At the beginning of May, we went strolling around Verona, the city of Romeo and Juliet, which coincidentally is literally shaped like a heart. After a few days in this historically rich and beautiful city, we escaped the crowds and discovered a hidden gem!
First, let us show you some pictures of Verona. We stayed with the wonderful Serena and Matteo at their prizewinning B&B King Verona. Definitely the place to be when you’re in town!
Now that you have an impression of our background, we’ll now reveal the coordinates of our treasure hunt: 40.7143528,-74.0059731. Here you’ll find the lovely agriturismo* San Mattia. Just a short bus trip or 30-minute walk uphill from the city center, you’ll find this quiet family-run place surrounded by vineyards and lush green hills.
Give yourself some time after your arrival to sit back and relax in the garden with one of the delicate wines and enjoy an amazing panoramic view of the city of Verona.
The story of this place goes back to about 100 years, when Giuseppe Éderle became the owner of this beautiful spot on the Torricelle hills of Verona. Giuseppe worked as a lawyer but longed to combine it with a farm life. Eventually, he managed to work six months a year as a lawyer and spent the other six on his 50-hectare land on the hills. At first the land consisted of a forest, so it took quite some effort to prepare it for agriculture. But Giuseppe knew what he was doing. He sold his vegetables on the pretty Piazza del Erbe in Verona. Also, Giuseppe started a horse riding school and a small agriturismo which he named after St. Mattia, like the church around the corner.
Even though the horse riding school has been closed for many years now, some of the retired horses still graze around the vineyards. Like Ulysse, who keeps the vineyard in neat condition. But those are not the only animals that can be found here. While walking through fields of fig, olive, apple, and almond trees, you get to meet the dogs Thor and Mille (who was born without a tail); the shy, recently adopted goats Aldo and Bella; a row of colorful beehives; and many rabbits, geese, and ducks. Once, the geese held a Chardonnay party – they ate all of the grapes!
Only 27 years old, Giuseppe’s grandson, the young and ambitious Giovanni Éderle, inherited the place and renovated it into a modern agriturismo with comfortable facilities. The restaurant is pretty popular thanks to the delicious creations of the 30-year-old Chef Allessandro, the panoramic view, the organic and homegrown food (including most of the meat), and the wine. Here’s a tip: the heavenly five-course meal will cost you no more than €28!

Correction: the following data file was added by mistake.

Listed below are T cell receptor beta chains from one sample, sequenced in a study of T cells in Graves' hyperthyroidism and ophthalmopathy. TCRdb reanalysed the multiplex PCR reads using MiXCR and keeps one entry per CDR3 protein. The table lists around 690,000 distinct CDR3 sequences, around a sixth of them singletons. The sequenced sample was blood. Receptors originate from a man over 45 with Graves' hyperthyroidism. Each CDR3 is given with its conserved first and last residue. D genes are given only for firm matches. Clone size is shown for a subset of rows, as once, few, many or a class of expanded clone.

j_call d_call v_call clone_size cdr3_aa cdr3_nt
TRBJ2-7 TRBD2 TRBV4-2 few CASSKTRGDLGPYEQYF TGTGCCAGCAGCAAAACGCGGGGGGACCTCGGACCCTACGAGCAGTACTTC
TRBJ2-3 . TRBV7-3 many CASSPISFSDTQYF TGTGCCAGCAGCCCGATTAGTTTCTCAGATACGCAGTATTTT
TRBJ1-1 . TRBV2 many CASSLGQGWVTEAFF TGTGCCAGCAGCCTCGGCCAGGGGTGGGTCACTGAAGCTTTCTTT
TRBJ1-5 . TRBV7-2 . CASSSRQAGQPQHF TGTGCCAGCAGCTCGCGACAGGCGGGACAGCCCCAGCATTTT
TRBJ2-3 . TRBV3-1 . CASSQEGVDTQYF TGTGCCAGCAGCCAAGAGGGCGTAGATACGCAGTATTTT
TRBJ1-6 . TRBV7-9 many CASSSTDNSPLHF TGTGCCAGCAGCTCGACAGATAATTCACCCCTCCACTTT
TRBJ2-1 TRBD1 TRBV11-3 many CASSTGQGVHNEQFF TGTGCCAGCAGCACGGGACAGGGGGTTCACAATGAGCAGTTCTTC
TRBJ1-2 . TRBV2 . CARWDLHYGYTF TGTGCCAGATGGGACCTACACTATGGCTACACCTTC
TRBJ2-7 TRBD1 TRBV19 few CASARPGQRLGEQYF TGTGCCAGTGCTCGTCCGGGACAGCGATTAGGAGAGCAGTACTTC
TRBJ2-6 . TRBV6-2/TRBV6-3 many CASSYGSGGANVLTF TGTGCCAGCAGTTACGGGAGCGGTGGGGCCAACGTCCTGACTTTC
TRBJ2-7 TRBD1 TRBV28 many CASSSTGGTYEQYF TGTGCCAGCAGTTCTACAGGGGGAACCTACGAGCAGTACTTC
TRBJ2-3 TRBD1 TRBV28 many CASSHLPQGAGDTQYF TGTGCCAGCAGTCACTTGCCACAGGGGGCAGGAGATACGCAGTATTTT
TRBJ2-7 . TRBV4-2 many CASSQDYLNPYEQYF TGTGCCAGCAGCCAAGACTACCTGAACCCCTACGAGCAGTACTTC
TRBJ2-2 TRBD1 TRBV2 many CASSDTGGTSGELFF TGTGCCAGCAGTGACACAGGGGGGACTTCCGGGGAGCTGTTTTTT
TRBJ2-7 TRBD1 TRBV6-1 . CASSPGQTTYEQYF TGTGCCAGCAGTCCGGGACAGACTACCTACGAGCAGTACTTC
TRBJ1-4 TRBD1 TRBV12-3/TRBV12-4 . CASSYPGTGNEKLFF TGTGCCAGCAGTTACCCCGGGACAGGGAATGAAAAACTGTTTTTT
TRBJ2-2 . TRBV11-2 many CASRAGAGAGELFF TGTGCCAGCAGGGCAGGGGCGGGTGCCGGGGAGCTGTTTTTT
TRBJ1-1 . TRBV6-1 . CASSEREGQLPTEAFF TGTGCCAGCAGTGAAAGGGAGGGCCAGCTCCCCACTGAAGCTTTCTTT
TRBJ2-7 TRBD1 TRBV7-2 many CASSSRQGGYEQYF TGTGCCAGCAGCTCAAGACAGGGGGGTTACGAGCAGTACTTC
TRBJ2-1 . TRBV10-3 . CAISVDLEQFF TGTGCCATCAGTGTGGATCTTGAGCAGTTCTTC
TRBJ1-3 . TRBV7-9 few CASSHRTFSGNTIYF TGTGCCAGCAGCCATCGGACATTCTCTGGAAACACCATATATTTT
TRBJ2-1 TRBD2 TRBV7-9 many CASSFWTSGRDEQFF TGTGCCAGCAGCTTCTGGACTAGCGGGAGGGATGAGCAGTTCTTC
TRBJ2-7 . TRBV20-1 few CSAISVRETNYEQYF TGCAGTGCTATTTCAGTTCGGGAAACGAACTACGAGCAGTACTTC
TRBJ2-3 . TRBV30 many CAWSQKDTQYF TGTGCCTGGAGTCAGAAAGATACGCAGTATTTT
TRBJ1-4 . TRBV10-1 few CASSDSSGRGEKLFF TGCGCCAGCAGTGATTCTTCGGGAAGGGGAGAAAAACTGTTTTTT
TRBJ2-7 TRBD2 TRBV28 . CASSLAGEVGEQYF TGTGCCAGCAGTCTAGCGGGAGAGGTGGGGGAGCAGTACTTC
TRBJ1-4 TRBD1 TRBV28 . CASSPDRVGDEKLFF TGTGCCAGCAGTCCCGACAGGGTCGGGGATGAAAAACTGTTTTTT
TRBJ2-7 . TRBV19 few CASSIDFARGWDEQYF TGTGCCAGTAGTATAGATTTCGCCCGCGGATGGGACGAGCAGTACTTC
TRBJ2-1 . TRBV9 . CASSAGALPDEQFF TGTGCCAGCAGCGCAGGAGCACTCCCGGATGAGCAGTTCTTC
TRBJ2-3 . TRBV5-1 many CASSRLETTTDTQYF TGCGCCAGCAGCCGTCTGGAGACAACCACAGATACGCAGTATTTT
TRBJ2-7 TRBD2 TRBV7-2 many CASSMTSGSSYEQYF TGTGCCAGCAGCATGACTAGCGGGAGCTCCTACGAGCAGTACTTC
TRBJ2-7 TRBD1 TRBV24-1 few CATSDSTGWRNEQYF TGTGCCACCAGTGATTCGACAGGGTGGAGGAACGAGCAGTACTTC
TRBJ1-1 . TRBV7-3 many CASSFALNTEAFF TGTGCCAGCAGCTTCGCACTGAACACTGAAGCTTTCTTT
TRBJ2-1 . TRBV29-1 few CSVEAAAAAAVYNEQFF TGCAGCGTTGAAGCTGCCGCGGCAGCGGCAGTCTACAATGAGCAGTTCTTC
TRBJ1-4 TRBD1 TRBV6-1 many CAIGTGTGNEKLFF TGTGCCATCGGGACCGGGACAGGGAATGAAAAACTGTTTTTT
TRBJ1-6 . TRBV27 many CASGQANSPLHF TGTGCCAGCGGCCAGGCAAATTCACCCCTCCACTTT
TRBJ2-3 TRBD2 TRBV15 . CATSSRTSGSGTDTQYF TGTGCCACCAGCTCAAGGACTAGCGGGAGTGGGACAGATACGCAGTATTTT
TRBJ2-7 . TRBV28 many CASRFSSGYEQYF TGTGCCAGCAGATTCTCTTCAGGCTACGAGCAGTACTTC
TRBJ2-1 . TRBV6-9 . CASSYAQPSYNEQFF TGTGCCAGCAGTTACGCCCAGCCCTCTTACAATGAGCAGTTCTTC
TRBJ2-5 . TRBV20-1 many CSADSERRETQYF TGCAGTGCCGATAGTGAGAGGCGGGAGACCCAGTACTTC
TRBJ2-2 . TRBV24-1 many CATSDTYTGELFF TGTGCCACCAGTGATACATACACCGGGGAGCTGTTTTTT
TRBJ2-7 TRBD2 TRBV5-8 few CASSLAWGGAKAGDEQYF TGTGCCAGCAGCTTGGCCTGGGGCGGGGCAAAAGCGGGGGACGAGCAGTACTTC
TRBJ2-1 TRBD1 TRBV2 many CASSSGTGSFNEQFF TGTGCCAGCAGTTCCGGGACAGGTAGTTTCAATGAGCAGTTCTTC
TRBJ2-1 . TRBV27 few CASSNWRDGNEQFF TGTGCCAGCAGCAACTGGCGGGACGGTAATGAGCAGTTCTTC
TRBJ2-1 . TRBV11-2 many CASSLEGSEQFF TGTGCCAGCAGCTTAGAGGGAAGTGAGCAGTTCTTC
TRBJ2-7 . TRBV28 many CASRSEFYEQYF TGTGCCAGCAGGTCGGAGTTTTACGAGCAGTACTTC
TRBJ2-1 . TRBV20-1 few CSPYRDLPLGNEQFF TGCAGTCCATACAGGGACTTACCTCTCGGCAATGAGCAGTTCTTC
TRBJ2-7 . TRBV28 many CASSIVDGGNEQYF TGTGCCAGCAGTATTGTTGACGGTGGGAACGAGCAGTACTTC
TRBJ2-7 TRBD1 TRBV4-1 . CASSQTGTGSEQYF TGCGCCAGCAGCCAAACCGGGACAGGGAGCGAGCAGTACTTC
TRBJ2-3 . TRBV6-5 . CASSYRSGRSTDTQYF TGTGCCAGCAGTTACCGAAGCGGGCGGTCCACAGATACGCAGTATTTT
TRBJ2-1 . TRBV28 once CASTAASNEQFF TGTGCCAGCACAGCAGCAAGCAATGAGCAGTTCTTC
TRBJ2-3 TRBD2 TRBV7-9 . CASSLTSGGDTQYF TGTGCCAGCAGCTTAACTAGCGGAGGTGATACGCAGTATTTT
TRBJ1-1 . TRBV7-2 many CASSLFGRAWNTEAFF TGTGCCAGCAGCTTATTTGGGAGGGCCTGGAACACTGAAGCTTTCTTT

Together with his friend and oenologist Silvia Baratella, Giovanni started an organic winery around 2005. The plot is 10 hectares big and has four vineyards with six types of grapes planted. Instead of the old school way of working with pergolas, they cultivate the grapes through the Guyot system which protects the grapes from too much exposure to the sunlight. Because of water limitations in the region, the watering of the plants depends on the amount of rainfall – which takes some prayers and rain dances! Every plant produces one bottle of wine a year (1-1.5 kilos of grapes) when it’s three to four years old. The different grape types can be distinguished by their branches and leaves. The harvest is done around August and September by a team of five to seven people who picks the grapes by hand. A big part of the grapes go through a slow, natural process of air drying. About 25,000 bottles of wine come out of San Mattia’s vineyards annually in seven different labels. They are all bottled within three days and exported all over Europe. The design of the labels is done by a local artist, and Giovanni dedicated the fierce Donna Francesca white wine to his mother. Bellissimo.
If you’d like to get a full wine tasting experience, you’ll be in good company with Silvia. She can explain everything about the different grapes and how to distinguish them, how to smell and taste the wine, how to match the wine with food. She’ll also tell you some secrets of their winery. In 1.5 hours, the wine production process is revealed as you walk around the vineyards. The highlight of the tour, an exclusive wine tasting of the different kinds of homemade wine, brings you this dilemma: to swallow or to spit? For more details, visit San Mattia’s website.
If you can’t get enough of the delicious homemade goods, don’t cry. There’s enough jam, olive oil, and wine to bring along on your trip back home. Oh, mio dio!
*Editor’s note: Agriturismo, as defined on About.com, is a portmanteau of the words agriculture and tourism and is “a style of vacationing in farm house resorts codified into Italian law in 1985.”